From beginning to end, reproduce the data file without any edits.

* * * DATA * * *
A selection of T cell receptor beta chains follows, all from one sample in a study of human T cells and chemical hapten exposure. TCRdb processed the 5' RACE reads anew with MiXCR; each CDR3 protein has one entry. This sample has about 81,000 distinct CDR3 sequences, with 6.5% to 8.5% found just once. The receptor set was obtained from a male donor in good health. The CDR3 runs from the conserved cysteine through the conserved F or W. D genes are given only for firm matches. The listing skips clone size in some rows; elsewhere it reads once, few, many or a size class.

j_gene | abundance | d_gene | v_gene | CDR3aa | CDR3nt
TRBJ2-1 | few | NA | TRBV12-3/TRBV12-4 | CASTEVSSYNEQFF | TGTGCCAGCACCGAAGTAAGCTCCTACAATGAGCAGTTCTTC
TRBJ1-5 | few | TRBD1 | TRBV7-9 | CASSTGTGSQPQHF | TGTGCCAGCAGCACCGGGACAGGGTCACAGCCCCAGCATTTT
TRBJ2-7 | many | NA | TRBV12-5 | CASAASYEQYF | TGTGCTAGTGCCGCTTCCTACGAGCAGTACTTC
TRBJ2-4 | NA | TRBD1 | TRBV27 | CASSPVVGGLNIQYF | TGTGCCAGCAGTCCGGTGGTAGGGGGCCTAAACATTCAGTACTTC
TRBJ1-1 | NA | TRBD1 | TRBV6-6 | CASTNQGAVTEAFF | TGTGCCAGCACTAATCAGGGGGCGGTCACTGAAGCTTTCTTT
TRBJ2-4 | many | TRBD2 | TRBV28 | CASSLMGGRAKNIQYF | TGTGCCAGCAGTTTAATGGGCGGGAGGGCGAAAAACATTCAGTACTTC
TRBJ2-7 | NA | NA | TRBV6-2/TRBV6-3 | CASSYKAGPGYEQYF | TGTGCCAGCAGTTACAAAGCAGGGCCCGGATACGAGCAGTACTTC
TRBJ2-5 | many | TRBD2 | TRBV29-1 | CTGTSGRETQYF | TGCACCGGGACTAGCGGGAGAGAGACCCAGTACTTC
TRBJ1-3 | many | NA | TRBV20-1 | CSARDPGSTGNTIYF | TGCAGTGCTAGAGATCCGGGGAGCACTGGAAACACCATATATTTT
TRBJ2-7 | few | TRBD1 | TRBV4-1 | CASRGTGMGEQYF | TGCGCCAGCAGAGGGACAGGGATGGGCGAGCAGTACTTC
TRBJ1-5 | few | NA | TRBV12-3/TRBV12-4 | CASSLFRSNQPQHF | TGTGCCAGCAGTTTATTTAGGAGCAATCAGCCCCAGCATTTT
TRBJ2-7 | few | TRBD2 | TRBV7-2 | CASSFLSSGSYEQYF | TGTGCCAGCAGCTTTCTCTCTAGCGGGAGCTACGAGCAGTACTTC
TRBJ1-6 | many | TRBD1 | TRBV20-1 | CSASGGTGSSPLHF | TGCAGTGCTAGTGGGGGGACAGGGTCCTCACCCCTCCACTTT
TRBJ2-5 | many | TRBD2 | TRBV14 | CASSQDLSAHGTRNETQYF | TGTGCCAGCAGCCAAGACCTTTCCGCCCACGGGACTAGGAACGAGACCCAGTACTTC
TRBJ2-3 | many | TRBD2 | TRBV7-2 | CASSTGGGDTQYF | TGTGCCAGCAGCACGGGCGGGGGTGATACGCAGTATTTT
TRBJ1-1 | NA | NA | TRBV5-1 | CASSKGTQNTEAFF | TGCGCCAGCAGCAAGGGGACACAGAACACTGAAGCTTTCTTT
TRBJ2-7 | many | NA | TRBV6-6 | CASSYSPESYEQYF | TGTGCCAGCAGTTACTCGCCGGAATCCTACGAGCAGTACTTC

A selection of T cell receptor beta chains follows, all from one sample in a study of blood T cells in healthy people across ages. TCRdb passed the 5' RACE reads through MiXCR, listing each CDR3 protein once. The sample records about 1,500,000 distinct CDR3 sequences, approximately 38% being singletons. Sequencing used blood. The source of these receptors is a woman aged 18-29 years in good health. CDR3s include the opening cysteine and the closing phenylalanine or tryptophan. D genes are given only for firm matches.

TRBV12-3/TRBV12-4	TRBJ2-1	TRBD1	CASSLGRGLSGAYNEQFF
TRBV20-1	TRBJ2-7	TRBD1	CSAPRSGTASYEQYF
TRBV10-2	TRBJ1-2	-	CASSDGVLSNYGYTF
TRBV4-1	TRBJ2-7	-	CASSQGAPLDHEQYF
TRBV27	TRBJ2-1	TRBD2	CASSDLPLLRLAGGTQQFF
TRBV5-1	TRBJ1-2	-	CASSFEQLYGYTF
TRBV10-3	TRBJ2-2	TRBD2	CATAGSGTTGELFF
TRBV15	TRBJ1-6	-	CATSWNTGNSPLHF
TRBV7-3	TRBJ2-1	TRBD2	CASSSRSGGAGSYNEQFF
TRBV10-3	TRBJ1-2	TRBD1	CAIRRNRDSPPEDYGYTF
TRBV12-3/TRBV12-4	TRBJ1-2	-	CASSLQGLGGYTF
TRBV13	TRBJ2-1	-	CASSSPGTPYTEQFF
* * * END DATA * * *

A selection of T cell receptor beta chains follows, all from one sample in a study of human T cells and chemical hapten exposure. TCRdb processed the 5' RACE reads anew with MiXCR; each CDR3 protein has one entry. This sample has about 81,000 distinct CDR3 sequences, with 6.5% to 8.5% found just once. The receptor set was obtained from a male donor in good health. The CDR3 runs from the conserved cysteine through the conserved F or W. D genes are given only for firm matches. The listing skips clone size in some rows; elsewhere it reads once, few, many or a size class.

j_gene | abundance | d_gene | v_gene | CDR3aa | CDR3nt
TRBJ2-1 | few | NA | TRBV12-3/TRBV12-4 | CASTEVSSYNEQFF | TGTGCCAGCACCGAAGTAAGCTCCTACAATGAGCAGTTCTTC
TRBJ1-5 | few | TRBD1 | TRBV7-9 | CASSTGTGSQPQHF | TGTGCCAGCAGCACCGGGACAGGGTCACAGCCCCAGCATTTT
TRBJ2-7 | many | NA | TRBV12-5 | CASAASYEQYF | TGTGCTAGTGCCGCTTCCTACGAGCAGTACTTC
TRBJ2-4 | NA | TRBD1 | TRBV27 | CASSPVVGGLNIQYF | TGTGCCAGCAGTCCGGTGGTAGGGGGCCTAAACATTCAGTACTTC
TRBJ1-1 | NA | TRBD1 | TRBV6-6 | CASTNQGAVTEAFF | TGTGCCAGCACTAATCAGGGGGCGGTCACTGAAGCTTTCTTT
TRBJ2-4 | many | TRBD2 | TRBV28 | CASSLMGGRAKNIQYF | TGTGCCAGCAGTTTAATGGGCGGGAGGGCGAAAAACATTCAGTACTTC
TRBJ2-7 | NA | NA | TRBV6-2/TRBV6-3 | CASSYKAGPGYEQYF | TGTGCCAGCAGTTACAAAGCAGGGCCCGGATACGAGCAGTACTTC
TRBJ2-5 | many | TRBD2 | TRBV29-1 | CTGTSGRETQYF | TGCACCGGGACTAGCGGGAGAGAGACCCAGTACTTC
TRBJ1-3 | many | NA | TRBV20-1 | CSARDPGSTGNTIYF | TGCAGTGCTAGAGATCCGGGGAGCACTGGAAACACCATATATTTT
TRBJ2-7 | few | TRBD1 | TRBV4-1 | CASRGTGMGEQYF | TGCGCCAGCAGAGGGACAGGGATGGGCGAGCAGTACTTC
TRBJ1-5 | few | NA | TRBV12-3/TRBV12-4 | CASSLFRSNQPQHF | TGTGCCAGCAGTTTATTTAGGAGCAATCAGCCCCAGCATTTT
TRBJ2-7 | few | TRBD2 | TRBV7-2 | CASSFLSSGSYEQYF | TGTGCCAGCAGCTTTCTCTCTAGCGGGAGCTACGAGCAGTACTTC
TRBJ1-6 | many | TRBD1 | TRBV20-1 | CSASGGTGSSPLHF | TGCAGTGCTAGTGGGGGGACAGGGTCCTCACCCCTCCACTTT
TRBJ2-5 | many | TRBD2 | TRBV14 | CASSQDLSAHGTRNETQYF | TGTGCCAGCAGCCAAGACCTTTCCGCCCACGGGACTAGGAACGAGACCCAGTACTTC
TRBJ2-3 | many | TRBD2 | TRBV7-2 | CASSTGGGDTQYF | TGTGCCAGCAGCACGGGCGGGGGTGATACGCAGTATTTT
TRBJ1-1 | NA | NA | TRBV5-1 | CASSKGTQNTEAFF | TGCGCCAGCAGCAAGGGGACACAGAACACTGAAGCTTTCTTT
TRBJ2-7 | many | NA | TRBV6-6 | CASSYSPESYEQYF | TGTGCCAGCAGTTACTCGCCGGAATCCTACGAGCAGTACTTC

A selection of T cell receptor beta chains follows, all from one sample in a study of blood T cells in healthy people across ages. TCRdb passed the 5' RACE reads through MiXCR, listing each CDR3 protein once. The sample records about 1,500,000 distinct CDR3 sequences, approximately 38% being singletons. Sequencing used blood. The source of these receptors is a woman aged 18-29 years in good health. CDR3s include the opening cysteine and the closing phenylalanine or tryptophan. D genes are given only for firm matches.

TRBV12-3/TRBV12-4	TRBJ2-1	TRBD1	CASSLGRGLSGAYNEQFF
TRBV20-1	TRBJ2-7	TRBD1	CSAPRSGTASYEQYF
TRBV10-2	TRBJ1-2	-	CASSDGVLSNYGYTF
TRBV4-1	TRBJ2-7	-	CASSQGAPLDHEQYF
TRBV27	TRBJ2-1	TRBD2	CASSDLPLLRLAGGTQQFF
TRBV5-1	TRBJ1-2	-	CASSFEQLYGYTF
TRBV10-3	TRBJ2-2	TRBD2	CATAGSGTTGELFF
TRBV15	TRBJ1-6	-	CATSWNTGNSPLHF
TRBV7-3	TRBJ2-1	TRBD2	CASSSRSGGAGSYNEQFF
TRBV10-3	TRBJ1-2	TRBD1	CAIRRNRDSPPEDYGYTF
TRBV12-3/TRBV12-4	TRBJ1-2	-	CASSLQGLGGYTF
TRBV13	TRBJ2-1	-	CASSSPGTPYTEQFF